On the grass outside is a group about to go on stage. They are dancers, laid out in an impossible circle of limbs. Holding hands. Playing some sort of dance game. They look so calm, as though performance is something you’re born into, and I think it is here. I can’t see the nerves or the angst or the drama. No one is messing with the thick white makeup on their bodies or trying to squash in extra moves. There is just a close, focused circle. I take it, like a snapshot.
The next day I am running a workshop with about forty teenagers – school and university age. ‘Do you really need me to translate this?’ asks Kadek Sonia Piscayanti, their lecturer, who has been in conversation with me on the stage. Heads shake. We continue on foot. It is a two-hour workshop and I try to give, I do. I talk about character. I talk about music. I talk about myself. But there is a moment where I have to stand very still and focus on my eyes to stop them from crying. The kid in front of me has produced – in fifteen minutes for-goodness-sake – a wedge of splendour that just flaps off the page and around the room.
Bookended by festival weekends, I take a holiday. I see the volcanic lakes above Ubud, I feel the hot stones on my back, I eat the food, food, food and then quite suddenly, I meet the wrong mosquito. We make an exchange. She takes my blood and leaves saliva: a quick lick of her long tubey tongue on my pierced skin – routine, just to stop the clotting so she can eat – and I am plunged into fever. Chikungunya. It sounds like ‘chicken dinner’ (or chicken vagina, as one friend said), and it’s weeks before I can eat properly again and four more months before I can walk without pain.
The sickness stalls me but the festival goes on. The next time the BEWF team see me I am slow and red. I vomit, crawl around the hotel room trying to pack my tiny bag, fall into the car headed to Denpasar for the next part of the festival and sleep the whole way. The fever fades and there is a window of foggy health in which I speak on a panel about women’s stories, bop to the band Angka Ganjil, and perform ‘My Way’ – a writhing poem debased on the old song. The chikungunya rash has started and in the photos I look as red as a Kuta tourist with passed-out-on-the-beach sunburn.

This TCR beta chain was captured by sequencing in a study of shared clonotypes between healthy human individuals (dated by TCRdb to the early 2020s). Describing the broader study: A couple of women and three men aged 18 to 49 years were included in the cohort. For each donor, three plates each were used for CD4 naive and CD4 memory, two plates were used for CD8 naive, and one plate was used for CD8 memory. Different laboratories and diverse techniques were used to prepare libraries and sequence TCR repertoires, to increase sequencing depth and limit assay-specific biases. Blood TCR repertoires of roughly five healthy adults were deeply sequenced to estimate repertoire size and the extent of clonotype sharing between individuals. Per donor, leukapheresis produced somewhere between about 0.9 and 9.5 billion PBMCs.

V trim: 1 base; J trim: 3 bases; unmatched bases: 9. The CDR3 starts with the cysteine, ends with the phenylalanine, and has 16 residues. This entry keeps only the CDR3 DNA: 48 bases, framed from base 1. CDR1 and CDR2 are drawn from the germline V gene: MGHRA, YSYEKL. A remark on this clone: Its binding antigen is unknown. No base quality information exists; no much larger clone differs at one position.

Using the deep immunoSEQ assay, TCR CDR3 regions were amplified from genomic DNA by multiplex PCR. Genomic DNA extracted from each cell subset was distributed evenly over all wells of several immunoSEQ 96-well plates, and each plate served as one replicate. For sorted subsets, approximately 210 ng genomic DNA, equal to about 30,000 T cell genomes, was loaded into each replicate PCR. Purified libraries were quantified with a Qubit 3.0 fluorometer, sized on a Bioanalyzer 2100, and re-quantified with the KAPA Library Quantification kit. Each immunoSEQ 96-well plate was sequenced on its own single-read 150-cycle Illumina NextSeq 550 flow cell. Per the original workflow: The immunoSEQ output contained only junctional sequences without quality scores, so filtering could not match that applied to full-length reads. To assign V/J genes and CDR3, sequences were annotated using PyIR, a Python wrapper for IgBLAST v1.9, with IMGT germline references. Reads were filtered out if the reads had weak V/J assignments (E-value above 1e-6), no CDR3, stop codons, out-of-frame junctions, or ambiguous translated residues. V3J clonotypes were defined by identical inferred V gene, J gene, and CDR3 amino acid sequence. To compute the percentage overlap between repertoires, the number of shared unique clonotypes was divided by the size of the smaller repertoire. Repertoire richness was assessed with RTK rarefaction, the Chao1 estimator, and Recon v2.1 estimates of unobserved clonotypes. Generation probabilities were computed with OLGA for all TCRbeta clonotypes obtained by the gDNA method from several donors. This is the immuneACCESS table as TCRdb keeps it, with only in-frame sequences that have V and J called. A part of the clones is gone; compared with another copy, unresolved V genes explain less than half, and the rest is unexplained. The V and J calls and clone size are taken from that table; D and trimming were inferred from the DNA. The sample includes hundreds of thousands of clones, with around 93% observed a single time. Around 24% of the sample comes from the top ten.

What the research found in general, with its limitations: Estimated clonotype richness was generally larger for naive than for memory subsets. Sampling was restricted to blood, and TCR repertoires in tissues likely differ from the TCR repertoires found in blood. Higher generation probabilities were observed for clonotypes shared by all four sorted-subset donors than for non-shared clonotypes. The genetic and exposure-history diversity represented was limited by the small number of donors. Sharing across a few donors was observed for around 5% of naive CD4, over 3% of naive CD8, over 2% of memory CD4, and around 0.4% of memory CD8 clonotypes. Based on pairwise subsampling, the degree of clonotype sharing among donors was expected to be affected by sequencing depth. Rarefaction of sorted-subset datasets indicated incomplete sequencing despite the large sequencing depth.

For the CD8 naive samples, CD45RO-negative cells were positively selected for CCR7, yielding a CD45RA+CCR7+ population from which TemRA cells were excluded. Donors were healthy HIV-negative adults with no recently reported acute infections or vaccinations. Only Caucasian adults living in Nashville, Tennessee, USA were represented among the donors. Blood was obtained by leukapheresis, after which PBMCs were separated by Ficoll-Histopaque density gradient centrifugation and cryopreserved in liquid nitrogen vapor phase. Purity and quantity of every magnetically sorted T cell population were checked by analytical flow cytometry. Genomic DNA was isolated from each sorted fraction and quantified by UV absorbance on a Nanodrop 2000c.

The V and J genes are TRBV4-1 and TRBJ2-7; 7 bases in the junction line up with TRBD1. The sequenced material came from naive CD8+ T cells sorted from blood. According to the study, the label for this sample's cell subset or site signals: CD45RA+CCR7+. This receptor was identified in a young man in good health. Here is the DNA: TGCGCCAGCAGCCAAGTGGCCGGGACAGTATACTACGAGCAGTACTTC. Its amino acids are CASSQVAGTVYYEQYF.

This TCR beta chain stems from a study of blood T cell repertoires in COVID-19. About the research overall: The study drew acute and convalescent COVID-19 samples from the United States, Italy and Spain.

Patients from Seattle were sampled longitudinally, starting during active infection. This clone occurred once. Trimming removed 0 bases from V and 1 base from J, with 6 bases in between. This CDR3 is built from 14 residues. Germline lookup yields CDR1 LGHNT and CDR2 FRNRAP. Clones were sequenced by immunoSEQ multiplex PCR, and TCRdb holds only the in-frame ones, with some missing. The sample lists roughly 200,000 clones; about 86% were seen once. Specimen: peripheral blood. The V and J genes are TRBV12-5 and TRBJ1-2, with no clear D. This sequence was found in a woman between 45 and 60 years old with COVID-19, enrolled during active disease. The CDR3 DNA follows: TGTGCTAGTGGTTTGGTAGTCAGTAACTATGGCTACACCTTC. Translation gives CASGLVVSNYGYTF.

Later, when I get back to Australia, EWF will become jealous that Bali got ‘My Way’ and I will perform it again in a giraffe onesie. On the same night I will meet Khairani Barokka – the other half of the exchange. Barokka is the sort of performance poet who can hold you completely still on the tip of her words, while exploding your mind with images.
‘What did you leave on your exchange?’ I will ask her between our sets. ‘What will you take away?’
She will say, ‘Left in Australia without a doubt: the detritus of many Crunchie bars consumed in great happiness. Hopefully the imprint of an Indonesian’s friendly voice, and a goofy face to put to Australia’s northern neighbour, chipping away at any fear or confusion about us. Taken away: memories of a loveliness not dissimilar to honeycomb-coated chocolate, all of listening, reading, performing, speaking, conversing with and being inspired by many wonderful writers of all backgrounds. Pictures of the bounteous graffiti in Melbourne bathroom stalls.’
What do I exchange here? (Not Frank Sinatra, he comes with me.) Any fat that was on my body I leave with the mosquito fever; any advice I have on how to write a short story stays in the dizzying heat of Singaraja, with forty students belting out the words. I leave my lovely bathing suit on a balcony, some shoes outside a room and a tube of toothpaste in every bathroom. I leave the idea of the page, or rather, I return to the knowledge that there is something beyond it. I take the gait of an 80-year-old with arthritic, twisted hands. I take away collected works from the last few years of the festival. I take the invitation to return again. I take the quiet moment before the performance starts, when nothing can change but everything can.
On the plane flight home I sit next to two young men so hung-over they can hardly move. I don’t have any stories about them.